Newt and Callista Gingrich Write of Colonial America

Newt and Callista Gingrich Write of Colonial America

Atlanta Journal Constitution
December 10, 2012
Bo Emerson

It comes as no surprise to Newt Gingrich that George Washington had problems with the media.

The public press insinuated that Martha Washington was putting on airs by holding her ceremonial afternoon high teas, a charge that drove her husband into a fury. What the episode demonstrates is that newspapers began annoying politicians long before they annoyed Gingrich.

In “Victory at Yorktown,” the final volume of a trilogy of novels on Washington’s struggles and triumphs in the Revolutionary War, the former speaker of the House and recent presidential candidate traces the audacious triumph of Washington against British forces. He uses historical research and supplements real events with fictional characters. Among his inventions: boyhood friends who grow up to become two dueling spies and who fall in love with the same loyalist Philadelphia woman.

Gingrich, who collaborated on the book with co-author William R. Forstchen, will sign copies of his novel Tuesday and Wednesday in Marietta and Atlanta. Joining him at the signings will be his wife, Callista Gingrich, signing copies of her own work, “Land of the Pilgrim’s Pride,” a children’s picture book that presents, in rhyme, an introductory history of the 13 Colonies.

At 40 pages Mrs. Gingrich’s work is significantly slimmer than her husband’s, but he gallantly describes it as a more challenging form. “You try to figure out how do you use a single page,” he said, “with a limited number of words, that are not too big — that rhyme! — to get across an idea. … It’s harder to do than the kind of work that Bill Forstchen and I do.”

Luckily, he said, “she read a lot of Dr. Seuss when she was young.”

Gingrich reminds us that not only did Washington help forge the bonds that held his fledgling country together at a critical time, but he also resisted entreaties from his officers to install himself in an authoritarian government as the Articles of Confederation began to unravel. “If I were to replace George III with George I,” Washington said, “I would betray everything we fought for.”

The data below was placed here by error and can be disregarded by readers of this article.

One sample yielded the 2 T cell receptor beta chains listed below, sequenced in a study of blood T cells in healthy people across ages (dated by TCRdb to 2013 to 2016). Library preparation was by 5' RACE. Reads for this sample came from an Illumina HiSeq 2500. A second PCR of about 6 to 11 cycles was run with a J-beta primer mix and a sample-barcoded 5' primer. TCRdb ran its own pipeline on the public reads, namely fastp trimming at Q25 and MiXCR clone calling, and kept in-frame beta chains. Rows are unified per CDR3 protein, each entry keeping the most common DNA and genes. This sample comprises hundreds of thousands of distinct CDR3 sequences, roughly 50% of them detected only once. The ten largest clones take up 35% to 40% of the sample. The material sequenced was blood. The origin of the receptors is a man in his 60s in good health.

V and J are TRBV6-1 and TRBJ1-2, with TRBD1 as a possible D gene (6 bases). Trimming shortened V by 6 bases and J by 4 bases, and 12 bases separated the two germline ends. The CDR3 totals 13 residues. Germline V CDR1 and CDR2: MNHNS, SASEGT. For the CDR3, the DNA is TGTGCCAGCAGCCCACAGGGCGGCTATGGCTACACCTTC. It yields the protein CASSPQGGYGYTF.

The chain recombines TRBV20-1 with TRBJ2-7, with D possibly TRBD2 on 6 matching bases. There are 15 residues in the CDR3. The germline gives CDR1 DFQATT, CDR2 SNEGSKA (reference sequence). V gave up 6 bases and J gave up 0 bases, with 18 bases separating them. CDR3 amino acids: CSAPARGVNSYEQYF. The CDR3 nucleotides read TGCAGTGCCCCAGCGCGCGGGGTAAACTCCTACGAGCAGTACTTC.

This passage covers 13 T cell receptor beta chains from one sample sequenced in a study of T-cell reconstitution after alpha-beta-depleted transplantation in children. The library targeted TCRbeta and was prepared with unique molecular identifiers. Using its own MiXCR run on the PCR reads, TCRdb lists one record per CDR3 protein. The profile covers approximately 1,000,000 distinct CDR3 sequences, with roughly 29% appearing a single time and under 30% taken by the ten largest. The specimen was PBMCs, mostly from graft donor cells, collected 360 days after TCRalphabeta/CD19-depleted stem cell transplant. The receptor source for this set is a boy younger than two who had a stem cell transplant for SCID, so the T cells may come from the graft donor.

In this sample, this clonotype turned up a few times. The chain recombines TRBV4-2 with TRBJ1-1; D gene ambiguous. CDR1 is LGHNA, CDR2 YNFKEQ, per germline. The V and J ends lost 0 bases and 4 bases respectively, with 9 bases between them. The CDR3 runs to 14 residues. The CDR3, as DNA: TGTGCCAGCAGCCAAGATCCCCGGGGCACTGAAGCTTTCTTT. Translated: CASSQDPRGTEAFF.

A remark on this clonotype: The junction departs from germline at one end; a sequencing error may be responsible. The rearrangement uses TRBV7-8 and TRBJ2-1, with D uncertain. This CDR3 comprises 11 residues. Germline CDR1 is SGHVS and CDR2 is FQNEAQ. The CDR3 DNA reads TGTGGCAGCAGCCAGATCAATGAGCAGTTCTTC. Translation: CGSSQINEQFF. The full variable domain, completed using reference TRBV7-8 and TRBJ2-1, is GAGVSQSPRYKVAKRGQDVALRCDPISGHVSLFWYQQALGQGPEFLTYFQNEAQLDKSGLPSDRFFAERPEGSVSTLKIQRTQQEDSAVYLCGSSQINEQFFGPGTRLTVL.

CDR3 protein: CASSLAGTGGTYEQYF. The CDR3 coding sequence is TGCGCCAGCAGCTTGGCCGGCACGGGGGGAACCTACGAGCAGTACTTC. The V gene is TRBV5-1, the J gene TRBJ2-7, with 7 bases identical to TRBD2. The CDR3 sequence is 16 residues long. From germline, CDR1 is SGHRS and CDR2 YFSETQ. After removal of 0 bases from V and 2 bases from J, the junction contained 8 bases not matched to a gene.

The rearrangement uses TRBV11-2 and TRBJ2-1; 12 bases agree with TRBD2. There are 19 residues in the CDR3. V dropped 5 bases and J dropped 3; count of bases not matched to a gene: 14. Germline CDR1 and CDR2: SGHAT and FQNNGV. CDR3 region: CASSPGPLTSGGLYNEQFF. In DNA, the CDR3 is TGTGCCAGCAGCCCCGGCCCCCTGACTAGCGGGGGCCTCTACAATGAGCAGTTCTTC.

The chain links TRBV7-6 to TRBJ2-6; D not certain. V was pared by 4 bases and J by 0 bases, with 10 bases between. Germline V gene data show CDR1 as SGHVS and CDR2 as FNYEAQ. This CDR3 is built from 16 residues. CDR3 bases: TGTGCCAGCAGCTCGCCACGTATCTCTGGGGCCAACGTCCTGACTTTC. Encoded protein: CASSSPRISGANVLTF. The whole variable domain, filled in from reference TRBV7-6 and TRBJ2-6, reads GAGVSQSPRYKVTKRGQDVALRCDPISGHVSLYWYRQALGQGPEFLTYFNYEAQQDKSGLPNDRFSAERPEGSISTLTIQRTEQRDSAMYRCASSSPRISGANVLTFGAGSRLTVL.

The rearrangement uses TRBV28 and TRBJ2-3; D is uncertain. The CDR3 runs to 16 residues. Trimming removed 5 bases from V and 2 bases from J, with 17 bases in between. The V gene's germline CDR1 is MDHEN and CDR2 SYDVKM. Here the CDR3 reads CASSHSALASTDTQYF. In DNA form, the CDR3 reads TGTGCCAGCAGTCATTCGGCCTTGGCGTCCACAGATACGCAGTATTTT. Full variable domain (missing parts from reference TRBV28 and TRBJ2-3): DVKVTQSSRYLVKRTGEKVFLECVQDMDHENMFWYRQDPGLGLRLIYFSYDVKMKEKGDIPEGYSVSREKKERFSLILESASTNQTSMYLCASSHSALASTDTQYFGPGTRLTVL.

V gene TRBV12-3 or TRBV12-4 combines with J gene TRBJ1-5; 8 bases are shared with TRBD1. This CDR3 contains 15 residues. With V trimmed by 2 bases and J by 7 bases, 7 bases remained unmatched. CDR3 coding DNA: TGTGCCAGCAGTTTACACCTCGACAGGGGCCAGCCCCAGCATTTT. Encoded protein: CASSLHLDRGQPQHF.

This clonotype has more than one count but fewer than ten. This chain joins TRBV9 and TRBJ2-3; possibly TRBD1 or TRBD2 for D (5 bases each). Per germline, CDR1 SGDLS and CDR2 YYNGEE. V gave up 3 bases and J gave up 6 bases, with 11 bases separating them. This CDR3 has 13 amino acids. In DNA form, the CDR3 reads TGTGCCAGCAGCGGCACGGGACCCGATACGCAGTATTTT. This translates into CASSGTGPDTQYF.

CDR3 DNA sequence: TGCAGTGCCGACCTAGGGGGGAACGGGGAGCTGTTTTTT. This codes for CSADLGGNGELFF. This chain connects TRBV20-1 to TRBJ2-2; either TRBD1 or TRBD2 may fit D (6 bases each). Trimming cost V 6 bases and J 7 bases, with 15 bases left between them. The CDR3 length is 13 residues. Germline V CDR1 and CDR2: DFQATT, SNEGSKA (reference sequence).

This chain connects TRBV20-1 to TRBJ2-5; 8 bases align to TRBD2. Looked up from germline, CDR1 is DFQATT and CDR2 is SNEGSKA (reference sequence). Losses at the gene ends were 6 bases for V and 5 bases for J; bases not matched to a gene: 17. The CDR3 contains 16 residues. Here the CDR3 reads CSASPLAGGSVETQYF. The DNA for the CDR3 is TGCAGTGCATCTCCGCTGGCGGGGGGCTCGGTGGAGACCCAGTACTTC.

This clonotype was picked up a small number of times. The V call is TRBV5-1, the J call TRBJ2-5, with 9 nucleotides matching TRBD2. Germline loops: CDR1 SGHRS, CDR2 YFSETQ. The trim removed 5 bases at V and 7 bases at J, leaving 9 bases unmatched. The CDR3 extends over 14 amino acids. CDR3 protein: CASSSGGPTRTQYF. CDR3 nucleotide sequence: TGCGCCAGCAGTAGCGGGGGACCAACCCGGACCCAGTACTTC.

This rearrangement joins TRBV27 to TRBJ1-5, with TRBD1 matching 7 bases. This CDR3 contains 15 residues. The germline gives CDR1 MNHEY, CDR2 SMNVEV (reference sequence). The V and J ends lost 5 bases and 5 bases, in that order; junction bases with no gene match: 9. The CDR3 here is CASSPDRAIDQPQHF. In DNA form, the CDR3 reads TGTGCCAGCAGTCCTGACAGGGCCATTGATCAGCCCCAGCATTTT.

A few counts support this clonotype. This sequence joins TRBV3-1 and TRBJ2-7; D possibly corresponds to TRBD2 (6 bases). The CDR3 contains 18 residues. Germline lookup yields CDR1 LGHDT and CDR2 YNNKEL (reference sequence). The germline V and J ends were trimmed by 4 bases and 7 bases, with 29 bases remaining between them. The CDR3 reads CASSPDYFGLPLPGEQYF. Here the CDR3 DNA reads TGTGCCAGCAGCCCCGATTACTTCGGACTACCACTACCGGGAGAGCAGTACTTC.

Gingrich marvels at the selflessness of the instinct. “His whole life,” Gingrich said, “is a life of citizenship and duty and a belief that you have to subordinate yourself to higher principals, to a greater cause, to truly be a citizen.”

The Gingriches aim to celebrate this history with their books.

“We really do have a wonderful legacy,” Callista Gingrich said. “We want to share our nation’s heritage with young Americans across the country. Many schools are no longer teaching American history. Instead, they’re teaching revisionist or politically correct history. … I really think that if we want to keep our country great, kids need to know where we came from.”

Event preview

Newt and Callista Gingrich will sign copies of their new books Tuesday and Wednesday in Marietta and Atlanta.

They will sign books at 7 p.m. Tuesday, Dec. 11, at the Barnes and Noble, Town Center Prado, 50 Barrett Parkway, Suite 3000, Marietta. 770-422-2261.

They will also sign books at 7 p.m. Wednesday, Dec. 12, Barnes & Noble, 2900 Peachtree Road, Suite 310, Atlanta. 404-261-7747.

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